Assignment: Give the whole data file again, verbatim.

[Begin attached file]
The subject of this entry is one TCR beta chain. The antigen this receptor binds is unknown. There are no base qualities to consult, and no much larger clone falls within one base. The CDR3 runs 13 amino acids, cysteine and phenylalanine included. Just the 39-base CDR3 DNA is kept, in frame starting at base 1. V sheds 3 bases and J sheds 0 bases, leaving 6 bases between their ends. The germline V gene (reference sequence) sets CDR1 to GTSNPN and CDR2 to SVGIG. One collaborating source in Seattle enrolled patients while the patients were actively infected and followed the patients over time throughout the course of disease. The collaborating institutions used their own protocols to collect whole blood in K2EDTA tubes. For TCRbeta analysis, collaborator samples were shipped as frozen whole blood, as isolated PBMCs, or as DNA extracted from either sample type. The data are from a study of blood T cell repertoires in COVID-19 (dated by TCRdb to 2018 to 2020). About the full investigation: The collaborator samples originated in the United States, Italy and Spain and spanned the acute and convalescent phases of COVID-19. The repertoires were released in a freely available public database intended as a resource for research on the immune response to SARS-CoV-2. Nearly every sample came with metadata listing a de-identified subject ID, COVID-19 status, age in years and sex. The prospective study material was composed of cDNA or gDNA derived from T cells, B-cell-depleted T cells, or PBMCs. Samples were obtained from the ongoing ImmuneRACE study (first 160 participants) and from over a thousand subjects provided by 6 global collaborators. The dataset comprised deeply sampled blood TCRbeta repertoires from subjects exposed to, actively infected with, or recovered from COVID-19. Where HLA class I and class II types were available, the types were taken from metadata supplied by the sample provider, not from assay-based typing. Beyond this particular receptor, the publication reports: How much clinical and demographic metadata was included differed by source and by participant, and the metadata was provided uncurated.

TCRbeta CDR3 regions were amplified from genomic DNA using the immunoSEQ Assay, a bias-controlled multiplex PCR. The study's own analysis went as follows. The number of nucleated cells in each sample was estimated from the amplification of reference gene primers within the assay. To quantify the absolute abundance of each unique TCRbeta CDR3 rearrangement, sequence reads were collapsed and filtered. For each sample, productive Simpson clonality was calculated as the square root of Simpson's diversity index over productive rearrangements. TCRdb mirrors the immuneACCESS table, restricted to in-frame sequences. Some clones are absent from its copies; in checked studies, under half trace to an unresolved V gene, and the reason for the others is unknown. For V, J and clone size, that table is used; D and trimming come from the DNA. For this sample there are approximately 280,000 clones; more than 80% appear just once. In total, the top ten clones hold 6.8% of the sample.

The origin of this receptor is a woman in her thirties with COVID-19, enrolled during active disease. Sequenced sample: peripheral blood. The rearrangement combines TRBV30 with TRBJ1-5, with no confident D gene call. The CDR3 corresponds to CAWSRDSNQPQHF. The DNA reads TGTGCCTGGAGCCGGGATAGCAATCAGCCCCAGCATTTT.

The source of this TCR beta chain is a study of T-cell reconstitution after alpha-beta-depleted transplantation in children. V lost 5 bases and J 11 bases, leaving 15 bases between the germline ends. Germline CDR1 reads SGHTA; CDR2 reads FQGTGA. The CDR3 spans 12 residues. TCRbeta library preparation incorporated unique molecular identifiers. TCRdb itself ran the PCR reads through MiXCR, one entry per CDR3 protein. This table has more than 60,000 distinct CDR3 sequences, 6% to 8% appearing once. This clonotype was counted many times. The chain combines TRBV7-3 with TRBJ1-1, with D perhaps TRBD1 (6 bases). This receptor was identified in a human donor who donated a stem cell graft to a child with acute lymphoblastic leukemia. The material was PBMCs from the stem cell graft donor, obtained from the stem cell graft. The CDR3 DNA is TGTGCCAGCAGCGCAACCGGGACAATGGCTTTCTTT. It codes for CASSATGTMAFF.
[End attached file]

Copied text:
The subject of this entry is one TCR beta chain. The antigen this receptor binds is unknown. There are no base qualities to consult, and no much larger clone falls within one base. The CDR3 runs 13 amino acids, cysteine and phenylalanine included. Just the 39-base CDR3 DNA is kept, in frame starting at base 1. V sheds 3 bases and J sheds 0 bases, leaving 6 bases between their ends. The germline V gene (reference sequence) sets CDR1 to GTSNPN and CDR2 to SVGIG. One collaborating source in Seattle enrolled patients while the patients were actively infected and followed the patients over time throughout the course of disease. The collaborating institutions used their own protocols to collect whole blood in K2EDTA tubes. For TCRbeta analysis, collaborator samples were shipped as frozen whole blood, as isolated PBMCs, or as DNA extracted from either sample type. The data are from a study of blood T cell repertoires in COVID-19 (dated by TCRdb to 2018 to 2020). About the full investigation: The collaborator samples originated in the United States, Italy and Spain and spanned the acute and convalescent phases of COVID-19. The repertoires were released in a freely available public database intended as a resource for research on the immune response to SARS-CoV-2. Nearly every sample came with metadata listing a de-identified subject ID, COVID-19 status, age in years and sex. The prospective study material was composed of cDNA or gDNA derived from T cells, B-cell-depleted T cells, or PBMCs. Samples were obtained from the ongoing ImmuneRACE study (first 160 participants) and from over a thousand subjects provided by 6 global collaborators. The dataset comprised deeply sampled blood TCRbeta repertoires from subjects exposed to, actively infected with, or recovered from COVID-19. Where HLA class I and class II types were available, the types were taken from metadata supplied by the sample provider, not from assay-based typing. Beyond this particular receptor, the publication reports: How much clinical and demographic metadata was included differed by source and by participant, and the metadata was provided uncurated.

TCRbeta CDR3 regions were amplified from genomic DNA using the immunoSEQ Assay, a bias-controlled multiplex PCR. The study's own analysis went as follows. The number of nucleated cells in each sample was estimated from the amplification of reference gene primers within the assay. To quantify the absolute abundance of each unique TCRbeta CDR3 rearrangement, sequence reads were collapsed and filtered. For each sample, productive Simpson clonality was calculated as the square root of Simpson's diversity index over productive rearrangements. TCRdb mirrors the immuneACCESS table, restricted to in-frame sequences. Some clones are absent from its copies; in checked studies, under half trace to an unresolved V gene, and the reason for the others is unknown. For V, J and clone size, that table is used; D and trimming come from the DNA. For this sample there are approximately 280,000 clones; more than 80% appear just once. In total, the top ten clones hold 6.8% of the sample.

The origin of this receptor is a woman in her thirties with COVID-19, enrolled during active disease. Sequenced sample: peripheral blood. The rearrangement combines TRBV30 with TRBJ1-5, with no confident D gene call. The CDR3 corresponds to CAWSRDSNQPQHF. The DNA reads TGTGCCTGGAGCCGGGATAGCAATCAGCCCCAGCATTTT.

The source of this TCR beta chain is a study of T-cell reconstitution after alpha-beta-depleted transplantation in children. V lost 5 bases and J 11 bases, leaving 15 bases between the germline ends. Germline CDR1 reads SGHTA; CDR2 reads FQGTGA. The CDR3 spans 12 residues. TCRbeta library preparation incorporated unique molecular identifiers. TCRdb itself ran the PCR reads through MiXCR, one entry per CDR3 protein. This table has more than 60,000 distinct CDR3 sequences, 6% to 8% appearing once. This clonotype was counted many times. The chain combines TRBV7-3 with TRBJ1-1, with D perhaps TRBD1 (6 bases). This receptor was identified in a human donor who donated a stem cell graft to a child with acute lymphoblastic leukemia. The material was PBMCs from the stem cell graft donor, obtained from the stem cell graft. The CDR3 DNA is TGTGCCAGCAGCGCAACCGGGACAATGGCTTTCTTT. It codes for CASSATGTMAFF.